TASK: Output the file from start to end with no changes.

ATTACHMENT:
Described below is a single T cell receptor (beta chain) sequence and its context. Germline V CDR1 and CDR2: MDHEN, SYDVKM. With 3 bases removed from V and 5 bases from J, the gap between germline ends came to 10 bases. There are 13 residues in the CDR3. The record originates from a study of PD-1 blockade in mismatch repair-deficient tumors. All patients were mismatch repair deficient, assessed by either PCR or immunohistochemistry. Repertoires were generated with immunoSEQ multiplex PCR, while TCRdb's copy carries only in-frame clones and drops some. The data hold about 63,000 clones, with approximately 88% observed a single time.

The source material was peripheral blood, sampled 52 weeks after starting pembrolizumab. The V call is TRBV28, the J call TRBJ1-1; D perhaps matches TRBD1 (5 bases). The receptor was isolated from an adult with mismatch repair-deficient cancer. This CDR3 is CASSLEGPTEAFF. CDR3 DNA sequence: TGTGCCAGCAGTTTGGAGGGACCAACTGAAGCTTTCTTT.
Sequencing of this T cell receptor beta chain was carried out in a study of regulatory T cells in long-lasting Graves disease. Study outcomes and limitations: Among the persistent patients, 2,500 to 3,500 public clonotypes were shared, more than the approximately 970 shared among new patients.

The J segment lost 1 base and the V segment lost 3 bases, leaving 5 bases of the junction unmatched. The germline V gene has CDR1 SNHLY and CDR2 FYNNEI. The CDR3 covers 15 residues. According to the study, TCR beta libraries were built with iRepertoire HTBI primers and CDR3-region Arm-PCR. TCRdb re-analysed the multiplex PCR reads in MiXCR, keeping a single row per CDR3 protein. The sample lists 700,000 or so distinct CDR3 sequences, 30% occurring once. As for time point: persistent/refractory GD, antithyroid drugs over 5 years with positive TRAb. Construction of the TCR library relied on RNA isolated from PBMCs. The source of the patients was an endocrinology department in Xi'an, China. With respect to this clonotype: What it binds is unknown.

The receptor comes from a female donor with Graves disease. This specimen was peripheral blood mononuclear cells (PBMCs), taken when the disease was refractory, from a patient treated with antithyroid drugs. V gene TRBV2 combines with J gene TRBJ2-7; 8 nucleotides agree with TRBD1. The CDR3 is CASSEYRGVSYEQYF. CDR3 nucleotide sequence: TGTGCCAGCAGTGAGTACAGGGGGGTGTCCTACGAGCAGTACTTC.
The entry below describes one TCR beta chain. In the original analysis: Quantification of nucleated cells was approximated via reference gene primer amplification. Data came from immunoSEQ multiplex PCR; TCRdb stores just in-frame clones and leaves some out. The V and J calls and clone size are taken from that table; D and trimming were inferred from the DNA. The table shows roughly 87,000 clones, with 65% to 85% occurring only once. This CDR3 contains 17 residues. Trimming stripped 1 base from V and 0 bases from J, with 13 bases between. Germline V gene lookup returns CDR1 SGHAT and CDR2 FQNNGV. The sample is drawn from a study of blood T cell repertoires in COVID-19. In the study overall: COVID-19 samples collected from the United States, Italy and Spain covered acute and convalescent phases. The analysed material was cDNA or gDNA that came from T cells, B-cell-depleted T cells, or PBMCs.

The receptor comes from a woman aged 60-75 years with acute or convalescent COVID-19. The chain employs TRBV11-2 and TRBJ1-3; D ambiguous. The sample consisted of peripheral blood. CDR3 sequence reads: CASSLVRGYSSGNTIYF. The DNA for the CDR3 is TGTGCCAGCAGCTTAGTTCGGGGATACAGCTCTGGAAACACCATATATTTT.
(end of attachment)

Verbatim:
Described below is a single T cell receptor (beta chain) sequence and its context. Germline V CDR1 and CDR2: MDHEN, SYDVKM. With 3 bases removed from V and 5 bases from J, the gap between germline ends came to 10 bases. There are 13 residues in the CDR3. The record originates from a study of PD-1 blockade in mismatch repair-deficient tumors. All patients were mismatch repair deficient, assessed by either PCR or immunohistochemistry. Repertoires were generated with immunoSEQ multiplex PCR, while TCRdb's copy carries only in-frame clones and drops some. The data hold about 63,000 clones, with approximately 88% observed a single time.

The source material was peripheral blood, sampled 52 weeks after starting pembrolizumab. The V call is TRBV28, the J call TRBJ1-1; D perhaps matches TRBD1 (5 bases). The receptor was isolated from an adult with mismatch repair-deficient cancer. This CDR3 is CASSLEGPTEAFF. CDR3 DNA sequence: TGTGCCAGCAGTTTGGAGGGACCAACTGAAGCTTTCTTT.
Sequencing of this T cell receptor beta chain was carried out in a study of regulatory T cells in long-lasting Graves disease. Study outcomes and limitations: Among the persistent patients, 2,500 to 3,500 public clonotypes were shared, more than the approximately 970 shared among new patients.

The J segment lost 1 base and the V segment lost 3 bases, leaving 5 bases of the junction unmatched. The germline V gene has CDR1 SNHLY and CDR2 FYNNEI. The CDR3 covers 15 residues. According to the study, TCR beta libraries were built with iRepertoire HTBI primers and CDR3-region Arm-PCR. TCRdb re-analysed the multiplex PCR reads in MiXCR, keeping a single row per CDR3 protein. The sample lists 700,000 or so distinct CDR3 sequences, 30% occurring once. As for time point: persistent/refractory GD, antithyroid drugs over 5 years with positive TRAb. Construction of the TCR library relied on RNA isolated from PBMCs. The source of the patients was an endocrinology department in Xi'an, China. With respect to this clonotype: What it binds is unknown.

The receptor comes from a female donor with Graves disease. This specimen was peripheral blood mononuclear cells (PBMCs), taken when the disease was refractory, from a patient treated with antithyroid drugs. V gene TRBV2 combines with J gene TRBJ2-7; 8 nucleotides agree with TRBD1. The CDR3 is CASSEYRGVSYEQYF. CDR3 nucleotide sequence: TGTGCCAGCAGTGAGTACAGGGGGGTGTCCTACGAGCAGTACTTC.
The entry below describes one TCR beta chain. In the original analysis: Quantification of nucleated cells was approximated via reference gene primer amplification. Data came from immunoSEQ multiplex PCR; TCRdb stores just in-frame clones and leaves some out. The V and J calls and clone size are taken from that table; D and trimming were inferred from the DNA. The table shows roughly 87,000 clones, with 65% to 85% occurring only once. This CDR3 contains 17 residues. Trimming stripped 1 base from V and 0 bases from J, with 13 bases between. Germline V gene lookup returns CDR1 SGHAT and CDR2 FQNNGV. The sample is drawn from a study of blood T cell repertoires in COVID-19. In the study overall: COVID-19 samples collected from the United States, Italy and Spain covered acute and convalescent phases. The analysed material was cDNA or gDNA that came from T cells, B-cell-depleted T cells, or PBMCs.

The receptor comes from a woman aged 60-75 years with acute or convalescent COVID-19. The chain employs TRBV11-2 and TRBJ1-3; D ambiguous. The sample consisted of peripheral blood. CDR3 sequence reads: CASSLVRGYSSGNTIYF. The DNA for the CDR3 is TGTGCCAGCAGCTTAGTTCGGGGATACAGCTCTGGAAACACCATATATTTT.